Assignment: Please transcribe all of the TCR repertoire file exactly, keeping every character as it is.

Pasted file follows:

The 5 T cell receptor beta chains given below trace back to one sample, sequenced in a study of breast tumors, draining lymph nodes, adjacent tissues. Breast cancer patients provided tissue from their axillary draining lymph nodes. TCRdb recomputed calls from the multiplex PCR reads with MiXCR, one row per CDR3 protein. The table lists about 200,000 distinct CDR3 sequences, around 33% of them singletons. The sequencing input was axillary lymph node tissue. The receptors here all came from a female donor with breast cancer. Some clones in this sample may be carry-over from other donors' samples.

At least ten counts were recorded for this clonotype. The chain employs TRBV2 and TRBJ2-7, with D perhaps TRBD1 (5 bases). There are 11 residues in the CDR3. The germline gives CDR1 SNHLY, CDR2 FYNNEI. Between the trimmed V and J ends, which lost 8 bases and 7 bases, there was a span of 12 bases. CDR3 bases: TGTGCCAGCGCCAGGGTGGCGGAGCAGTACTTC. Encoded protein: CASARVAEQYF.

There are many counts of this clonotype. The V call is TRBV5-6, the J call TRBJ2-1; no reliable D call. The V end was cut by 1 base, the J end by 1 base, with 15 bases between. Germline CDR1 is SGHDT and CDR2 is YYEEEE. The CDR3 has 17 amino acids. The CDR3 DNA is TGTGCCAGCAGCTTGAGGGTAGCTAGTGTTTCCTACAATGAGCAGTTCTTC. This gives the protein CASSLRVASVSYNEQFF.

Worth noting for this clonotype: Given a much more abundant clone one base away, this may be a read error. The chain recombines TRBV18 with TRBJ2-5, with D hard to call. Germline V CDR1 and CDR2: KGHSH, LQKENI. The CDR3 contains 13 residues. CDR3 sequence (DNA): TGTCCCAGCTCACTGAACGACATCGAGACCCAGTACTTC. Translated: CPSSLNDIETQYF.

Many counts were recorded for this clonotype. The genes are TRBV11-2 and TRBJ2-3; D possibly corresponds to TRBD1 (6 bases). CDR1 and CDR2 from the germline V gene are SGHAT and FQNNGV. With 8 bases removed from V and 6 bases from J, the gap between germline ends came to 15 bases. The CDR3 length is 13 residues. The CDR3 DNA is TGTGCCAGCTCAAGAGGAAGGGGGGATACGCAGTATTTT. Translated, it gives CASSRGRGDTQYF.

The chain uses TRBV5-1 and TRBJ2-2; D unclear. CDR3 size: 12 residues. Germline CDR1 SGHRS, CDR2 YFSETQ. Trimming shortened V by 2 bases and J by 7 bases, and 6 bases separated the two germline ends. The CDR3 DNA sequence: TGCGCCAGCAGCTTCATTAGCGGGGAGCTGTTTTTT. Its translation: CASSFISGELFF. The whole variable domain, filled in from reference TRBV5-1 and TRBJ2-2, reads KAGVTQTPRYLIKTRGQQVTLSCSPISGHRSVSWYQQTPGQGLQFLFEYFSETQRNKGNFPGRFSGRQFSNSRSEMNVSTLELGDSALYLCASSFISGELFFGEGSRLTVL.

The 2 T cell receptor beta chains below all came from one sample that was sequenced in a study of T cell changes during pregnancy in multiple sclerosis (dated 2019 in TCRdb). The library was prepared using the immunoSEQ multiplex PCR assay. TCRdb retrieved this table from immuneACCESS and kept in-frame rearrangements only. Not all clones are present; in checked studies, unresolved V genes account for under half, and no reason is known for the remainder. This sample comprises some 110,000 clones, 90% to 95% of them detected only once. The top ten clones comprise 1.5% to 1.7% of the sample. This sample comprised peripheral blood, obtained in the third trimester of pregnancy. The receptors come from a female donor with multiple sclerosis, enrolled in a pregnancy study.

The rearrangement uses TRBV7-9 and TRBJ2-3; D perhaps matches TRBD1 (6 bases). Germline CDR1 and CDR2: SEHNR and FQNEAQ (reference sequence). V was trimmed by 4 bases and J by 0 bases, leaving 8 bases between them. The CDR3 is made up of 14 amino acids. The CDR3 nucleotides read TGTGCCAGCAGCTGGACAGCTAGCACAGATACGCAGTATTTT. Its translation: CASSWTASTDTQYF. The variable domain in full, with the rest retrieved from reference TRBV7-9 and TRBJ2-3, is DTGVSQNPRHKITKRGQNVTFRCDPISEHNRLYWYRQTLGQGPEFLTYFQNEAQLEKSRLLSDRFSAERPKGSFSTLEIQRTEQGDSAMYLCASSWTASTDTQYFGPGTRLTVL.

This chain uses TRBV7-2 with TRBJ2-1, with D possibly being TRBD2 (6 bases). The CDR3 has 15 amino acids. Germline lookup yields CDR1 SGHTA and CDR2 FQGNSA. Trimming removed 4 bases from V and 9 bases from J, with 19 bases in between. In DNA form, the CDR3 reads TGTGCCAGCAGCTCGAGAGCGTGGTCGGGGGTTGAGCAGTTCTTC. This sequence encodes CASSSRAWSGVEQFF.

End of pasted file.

The 5 T cell receptor beta chains given below trace back to one sample, sequenced in a study of breast tumors, draining lymph nodes, adjacent tissues. Breast cancer patients provided tissue from their axillary draining lymph nodes. TCRdb recomputed calls from the multiplex PCR reads with MiXCR, one row per CDR3 protein. The table lists about 200,000 distinct CDR3 sequences, around 33% of them singletons. The sequencing input was axillary lymph node tissue. The receptors here all came from a female donor with breast cancer. Some clones in this sample may be carry-over from other donors' samples.

At least ten counts were recorded for this clonotype. The chain employs TRBV2 and TRBJ2-7, with D perhaps TRBD1 (5 bases). There are 11 residues in the CDR3. The germline gives CDR1 SNHLY, CDR2 FYNNEI. Between the trimmed V and J ends, which lost 8 bases and 7 bases, there was a span of 12 bases. CDR3 bases: TGTGCCAGCGCCAGGGTGGCGGAGCAGTACTTC. Encoded protein: CASARVAEQYF.

There are many counts of this clonotype. The V call is TRBV5-6, the J call TRBJ2-1; no reliable D call. The V end was cut by 1 base, the J end by 1 base, with 15 bases between. Germline CDR1 is SGHDT and CDR2 is YYEEEE. The CDR3 has 17 amino acids. The CDR3 DNA is TGTGCCAGCAGCTTGAGGGTAGCTAGTGTTTCCTACAATGAGCAGTTCTTC. This gives the protein CASSLRVASVSYNEQFF.

Worth noting for this clonotype: Given a much more abundant clone one base away, this may be a read error. The chain recombines TRBV18 with TRBJ2-5, with D hard to call. Germline V CDR1 and CDR2: KGHSH, LQKENI. The CDR3 contains 13 residues. CDR3 sequence (DNA): TGTCCCAGCTCACTGAACGACATCGAGACCCAGTACTTC. Translated: CPSSLNDIETQYF.

Many counts were recorded for this clonotype. The genes are TRBV11-2 and TRBJ2-3; D possibly corresponds to TRBD1 (6 bases). CDR1 and CDR2 from the germline V gene are SGHAT and FQNNGV. With 8 bases removed from V and 6 bases from J, the gap between germline ends came to 15 bases. The CDR3 length is 13 residues. The CDR3 DNA is TGTGCCAGCTCAAGAGGAAGGGGGGATACGCAGTATTTT. Translated, it gives CASSRGRGDTQYF.

The chain uses TRBV5-1 and TRBJ2-2; D unclear. CDR3 size: 12 residues. Germline CDR1 SGHRS, CDR2 YFSETQ. Trimming shortened V by 2 bases and J by 7 bases, and 6 bases separated the two germline ends. The CDR3 DNA sequence: TGCGCCAGCAGCTTCATTAGCGGGGAGCTGTTTTTT. Its translation: CASSFISGELFF. The whole variable domain, filled in from reference TRBV5-1 and TRBJ2-2, reads KAGVTQTPRYLIKTRGQQVTLSCSPISGHRSVSWYQQTPGQGLQFLFEYFSETQRNKGNFPGRFSGRQFSNSRSEMNVSTLELGDSALYLCASSFISGELFFGEGSRLTVL.

The 2 T cell receptor beta chains below all came from one sample that was sequenced in a study of T cell changes during pregnancy in multiple sclerosis (dated 2019 in TCRdb). The library was prepared using the immunoSEQ multiplex PCR assay. TCRdb retrieved this table from immuneACCESS and kept in-frame rearrangements only. Not all clones are present; in checked studies, unresolved V genes account for under half, and no reason is known for the remainder. This sample comprises some 110,000 clones, 90% to 95% of them detected only once. The top ten clones comprise 1.5% to 1.7% of the sample. This sample comprised peripheral blood, obtained in the third trimester of pregnancy. The receptors come from a female donor with multiple sclerosis, enrolled in a pregnancy study.

The rearrangement uses TRBV7-9 and TRBJ2-3; D perhaps matches TRBD1 (6 bases). Germline CDR1 and CDR2: SEHNR and FQNEAQ (reference sequence). V was trimmed by 4 bases and J by 0 bases, leaving 8 bases between them. The CDR3 is made up of 14 amino acids. The CDR3 nucleotides read TGTGCCAGCAGCTGGACAGCTAGCACAGATACGCAGTATTTT. Its translation: CASSWTASTDTQYF. The variable domain in full, with the rest retrieved from reference TRBV7-9 and TRBJ2-3, is DTGVSQNPRHKITKRGQNVTFRCDPISEHNRLYWYRQTLGQGPEFLTYFQNEAQLEKSRLLSDRFSAERPKGSFSTLEIQRTEQGDSAMYLCASSWTASTDTQYFGPGTRLTVL.

This chain uses TRBV7-2 with TRBJ2-1, with D possibly being TRBD2 (6 bases). The CDR3 has 15 amino acids. Germline lookup yields CDR1 SGHTA and CDR2 FQGNSA. Trimming removed 4 bases from V and 9 bases from J, with 19 bases in between. In DNA form, the CDR3 reads TGTGCCAGCAGCTCGAGAGCGTGGTCGGGGGTTGAGCAGTTCTTC. This sequence encodes CASSSRAWSGVEQFF.